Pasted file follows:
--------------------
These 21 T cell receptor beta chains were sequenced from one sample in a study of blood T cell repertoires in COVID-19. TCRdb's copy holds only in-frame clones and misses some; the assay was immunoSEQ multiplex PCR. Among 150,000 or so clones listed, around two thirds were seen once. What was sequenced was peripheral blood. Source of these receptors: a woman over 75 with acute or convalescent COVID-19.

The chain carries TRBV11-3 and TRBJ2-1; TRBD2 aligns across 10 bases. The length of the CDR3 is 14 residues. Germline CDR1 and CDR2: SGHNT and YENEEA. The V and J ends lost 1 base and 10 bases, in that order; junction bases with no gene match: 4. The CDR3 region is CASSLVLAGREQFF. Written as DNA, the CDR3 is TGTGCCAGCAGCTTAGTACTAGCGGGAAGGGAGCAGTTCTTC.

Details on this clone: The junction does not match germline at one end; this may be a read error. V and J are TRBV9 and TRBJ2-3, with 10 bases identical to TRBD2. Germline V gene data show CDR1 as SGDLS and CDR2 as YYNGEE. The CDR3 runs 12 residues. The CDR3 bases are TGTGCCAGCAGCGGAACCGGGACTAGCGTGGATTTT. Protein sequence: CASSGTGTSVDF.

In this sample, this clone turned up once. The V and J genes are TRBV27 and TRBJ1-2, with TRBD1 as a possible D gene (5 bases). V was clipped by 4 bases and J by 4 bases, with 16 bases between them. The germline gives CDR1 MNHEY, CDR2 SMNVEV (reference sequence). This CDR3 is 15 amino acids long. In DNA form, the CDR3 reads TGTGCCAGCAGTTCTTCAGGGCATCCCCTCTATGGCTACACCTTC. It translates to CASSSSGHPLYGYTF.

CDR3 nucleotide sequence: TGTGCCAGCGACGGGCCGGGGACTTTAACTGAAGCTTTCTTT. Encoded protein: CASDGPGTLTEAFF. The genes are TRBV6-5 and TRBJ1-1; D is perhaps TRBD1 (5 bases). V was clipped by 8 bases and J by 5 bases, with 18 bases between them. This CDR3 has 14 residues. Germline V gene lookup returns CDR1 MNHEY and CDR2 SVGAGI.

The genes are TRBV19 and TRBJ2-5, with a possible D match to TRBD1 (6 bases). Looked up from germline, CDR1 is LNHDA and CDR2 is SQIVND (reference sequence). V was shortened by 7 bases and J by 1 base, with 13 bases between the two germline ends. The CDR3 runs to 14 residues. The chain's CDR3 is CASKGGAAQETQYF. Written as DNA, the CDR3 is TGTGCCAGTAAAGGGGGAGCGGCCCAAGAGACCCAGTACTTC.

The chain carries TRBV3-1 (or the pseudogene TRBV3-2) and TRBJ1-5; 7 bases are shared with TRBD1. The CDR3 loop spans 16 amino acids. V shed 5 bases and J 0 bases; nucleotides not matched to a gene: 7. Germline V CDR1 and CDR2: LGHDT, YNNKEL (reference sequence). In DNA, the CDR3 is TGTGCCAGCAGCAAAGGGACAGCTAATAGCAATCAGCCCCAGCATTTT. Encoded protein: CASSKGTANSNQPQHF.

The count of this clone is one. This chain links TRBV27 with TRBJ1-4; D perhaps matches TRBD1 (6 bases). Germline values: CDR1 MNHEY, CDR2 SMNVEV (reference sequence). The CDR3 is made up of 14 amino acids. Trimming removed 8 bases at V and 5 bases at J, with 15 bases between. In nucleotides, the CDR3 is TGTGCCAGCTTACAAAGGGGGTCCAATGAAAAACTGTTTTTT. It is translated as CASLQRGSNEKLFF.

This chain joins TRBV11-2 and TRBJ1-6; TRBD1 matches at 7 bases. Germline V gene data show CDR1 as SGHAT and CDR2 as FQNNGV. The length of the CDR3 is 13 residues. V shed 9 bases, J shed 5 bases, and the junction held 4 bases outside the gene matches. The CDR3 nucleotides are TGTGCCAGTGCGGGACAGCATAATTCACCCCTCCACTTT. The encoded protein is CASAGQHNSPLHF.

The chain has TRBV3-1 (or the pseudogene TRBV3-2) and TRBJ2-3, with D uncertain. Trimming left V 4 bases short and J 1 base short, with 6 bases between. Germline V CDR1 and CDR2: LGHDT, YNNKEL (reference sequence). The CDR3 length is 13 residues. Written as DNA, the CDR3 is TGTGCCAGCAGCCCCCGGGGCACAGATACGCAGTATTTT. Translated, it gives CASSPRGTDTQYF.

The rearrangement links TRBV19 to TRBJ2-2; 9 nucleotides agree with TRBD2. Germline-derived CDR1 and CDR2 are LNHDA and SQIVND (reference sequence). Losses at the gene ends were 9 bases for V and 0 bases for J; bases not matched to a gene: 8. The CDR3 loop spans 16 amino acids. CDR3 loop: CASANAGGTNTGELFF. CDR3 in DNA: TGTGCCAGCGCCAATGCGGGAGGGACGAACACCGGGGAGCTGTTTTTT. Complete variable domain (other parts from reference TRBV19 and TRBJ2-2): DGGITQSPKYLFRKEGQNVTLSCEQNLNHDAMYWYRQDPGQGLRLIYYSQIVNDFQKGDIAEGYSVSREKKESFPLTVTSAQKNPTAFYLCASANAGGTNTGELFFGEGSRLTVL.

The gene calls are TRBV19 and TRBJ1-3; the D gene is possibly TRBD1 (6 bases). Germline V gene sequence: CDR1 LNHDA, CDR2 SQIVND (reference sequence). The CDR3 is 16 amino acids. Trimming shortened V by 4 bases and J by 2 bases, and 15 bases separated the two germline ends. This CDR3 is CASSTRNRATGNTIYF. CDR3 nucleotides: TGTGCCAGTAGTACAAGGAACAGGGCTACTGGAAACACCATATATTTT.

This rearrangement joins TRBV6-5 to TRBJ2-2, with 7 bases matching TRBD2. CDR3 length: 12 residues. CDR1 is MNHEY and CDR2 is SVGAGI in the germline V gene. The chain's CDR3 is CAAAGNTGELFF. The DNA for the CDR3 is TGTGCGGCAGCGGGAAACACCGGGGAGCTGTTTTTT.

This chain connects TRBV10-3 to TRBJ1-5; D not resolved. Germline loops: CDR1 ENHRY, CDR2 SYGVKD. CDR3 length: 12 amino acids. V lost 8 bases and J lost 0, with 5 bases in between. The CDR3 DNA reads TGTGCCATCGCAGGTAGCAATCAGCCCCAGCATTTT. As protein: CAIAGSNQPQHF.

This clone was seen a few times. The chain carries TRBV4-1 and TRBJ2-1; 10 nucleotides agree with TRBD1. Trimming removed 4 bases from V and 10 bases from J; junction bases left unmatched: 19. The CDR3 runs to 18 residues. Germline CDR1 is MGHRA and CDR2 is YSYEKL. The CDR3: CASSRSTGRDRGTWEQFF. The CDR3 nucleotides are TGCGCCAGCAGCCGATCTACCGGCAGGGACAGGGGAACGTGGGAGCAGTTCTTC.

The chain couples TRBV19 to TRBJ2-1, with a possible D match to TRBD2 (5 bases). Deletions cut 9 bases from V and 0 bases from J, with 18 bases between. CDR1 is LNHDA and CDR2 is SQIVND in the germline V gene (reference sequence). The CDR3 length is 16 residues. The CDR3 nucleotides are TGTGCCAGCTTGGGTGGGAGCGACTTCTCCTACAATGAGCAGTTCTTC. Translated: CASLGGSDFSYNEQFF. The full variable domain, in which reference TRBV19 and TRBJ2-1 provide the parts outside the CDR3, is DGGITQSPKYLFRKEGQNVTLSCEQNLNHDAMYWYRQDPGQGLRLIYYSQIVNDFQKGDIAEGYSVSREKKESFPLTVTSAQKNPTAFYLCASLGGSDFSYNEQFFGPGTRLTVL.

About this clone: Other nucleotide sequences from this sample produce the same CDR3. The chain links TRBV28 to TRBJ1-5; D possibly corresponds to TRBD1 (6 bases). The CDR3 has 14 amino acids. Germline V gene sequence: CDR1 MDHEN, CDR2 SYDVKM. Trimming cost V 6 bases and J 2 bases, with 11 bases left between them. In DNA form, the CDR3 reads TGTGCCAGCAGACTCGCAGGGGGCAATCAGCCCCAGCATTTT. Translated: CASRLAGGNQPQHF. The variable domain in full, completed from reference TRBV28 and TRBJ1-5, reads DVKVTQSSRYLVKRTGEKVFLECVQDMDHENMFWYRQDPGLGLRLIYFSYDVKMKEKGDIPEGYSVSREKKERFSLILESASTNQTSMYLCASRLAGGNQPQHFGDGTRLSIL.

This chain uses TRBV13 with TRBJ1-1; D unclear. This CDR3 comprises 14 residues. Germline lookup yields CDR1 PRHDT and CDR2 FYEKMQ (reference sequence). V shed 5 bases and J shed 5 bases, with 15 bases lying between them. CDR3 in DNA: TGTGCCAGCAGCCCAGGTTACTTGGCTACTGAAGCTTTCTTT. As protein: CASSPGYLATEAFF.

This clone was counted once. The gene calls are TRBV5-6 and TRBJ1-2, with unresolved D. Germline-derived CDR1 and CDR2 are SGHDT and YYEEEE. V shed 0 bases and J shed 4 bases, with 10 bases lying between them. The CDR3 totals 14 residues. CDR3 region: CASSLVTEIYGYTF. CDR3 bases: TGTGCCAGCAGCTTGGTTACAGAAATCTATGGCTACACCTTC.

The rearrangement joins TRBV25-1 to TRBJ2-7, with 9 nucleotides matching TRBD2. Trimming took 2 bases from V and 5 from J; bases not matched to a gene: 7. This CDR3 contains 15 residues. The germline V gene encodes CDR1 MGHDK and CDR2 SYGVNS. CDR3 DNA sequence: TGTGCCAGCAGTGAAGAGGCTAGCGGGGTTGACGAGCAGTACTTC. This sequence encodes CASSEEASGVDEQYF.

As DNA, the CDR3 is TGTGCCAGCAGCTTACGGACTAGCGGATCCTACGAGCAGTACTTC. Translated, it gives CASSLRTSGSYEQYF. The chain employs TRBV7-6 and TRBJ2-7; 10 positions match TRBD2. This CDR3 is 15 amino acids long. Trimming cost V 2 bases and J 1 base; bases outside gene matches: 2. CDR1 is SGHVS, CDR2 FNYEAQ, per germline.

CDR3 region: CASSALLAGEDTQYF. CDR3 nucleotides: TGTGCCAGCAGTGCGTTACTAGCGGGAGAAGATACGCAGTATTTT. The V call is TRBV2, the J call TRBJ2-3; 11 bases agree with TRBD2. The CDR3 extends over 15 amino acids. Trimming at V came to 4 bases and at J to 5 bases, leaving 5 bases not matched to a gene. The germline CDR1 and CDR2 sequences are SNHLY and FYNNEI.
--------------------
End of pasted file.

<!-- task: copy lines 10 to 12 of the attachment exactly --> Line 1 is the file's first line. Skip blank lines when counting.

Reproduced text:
The chain has TRBV3-1 (or the pseudogene TRBV3-2) and TRBJ2-3, with D uncertain. Trimming left V 4 bases short and J 1 base short, with 6 bases between. Germline V CDR1 and CDR2: LGHDT, YNNKEL (reference sequence). The CDR3 length is 13 residues. Written as DNA, the CDR3 is TGTGCCAGCAGCCCCCGGGGCACAGATACGCAGTATTTT. Translated, it gives CASSPRGTDTQYF.

The rearrangement links TRBV19 to TRBJ2-2; 9 nucleotides agree with TRBD2. Germline-derived CDR1 and CDR2 are LNHDA and SQIVND (reference sequence). Losses at the gene ends were 9 bases for V and 0 bases for J; bases not matched to a gene: 8. The CDR3 loop spans 16 amino acids. CDR3 loop: CASANAGGTNTGELFF. CDR3 in DNA: TGTGCCAGCGCCAATGCGGGAGGGACGAACACCGGGGAGCTGTTTTTT. Complete variable domain (other parts from reference TRBV19 and TRBJ2-2): DGGITQSPKYLFRKEGQNVTLSCEQNLNHDAMYWYRQDPGQGLRLIYYSQIVNDFQKGDIAEGYSVSREKKESFPLTVTSAQKNPTAFYLCASANAGGTNTGELFFGEGSRLTVL.

The gene calls are TRBV19 and TRBJ1-3; the D gene is possibly TRBD1 (6 bases). Germline V gene sequence: CDR1 LNHDA, CDR2 SQIVND (reference sequence). The CDR3 is 16 amino acids. Trimming shortened V by 4 bases and J by 2 bases, and 15 bases separated the two germline ends. This CDR3 is CASSTRNRATGNTIYF. CDR3 nucleotides: TGTGCCAGTAGTACAAGGAACAGGGCTACTGGAAACACCATATATTTT.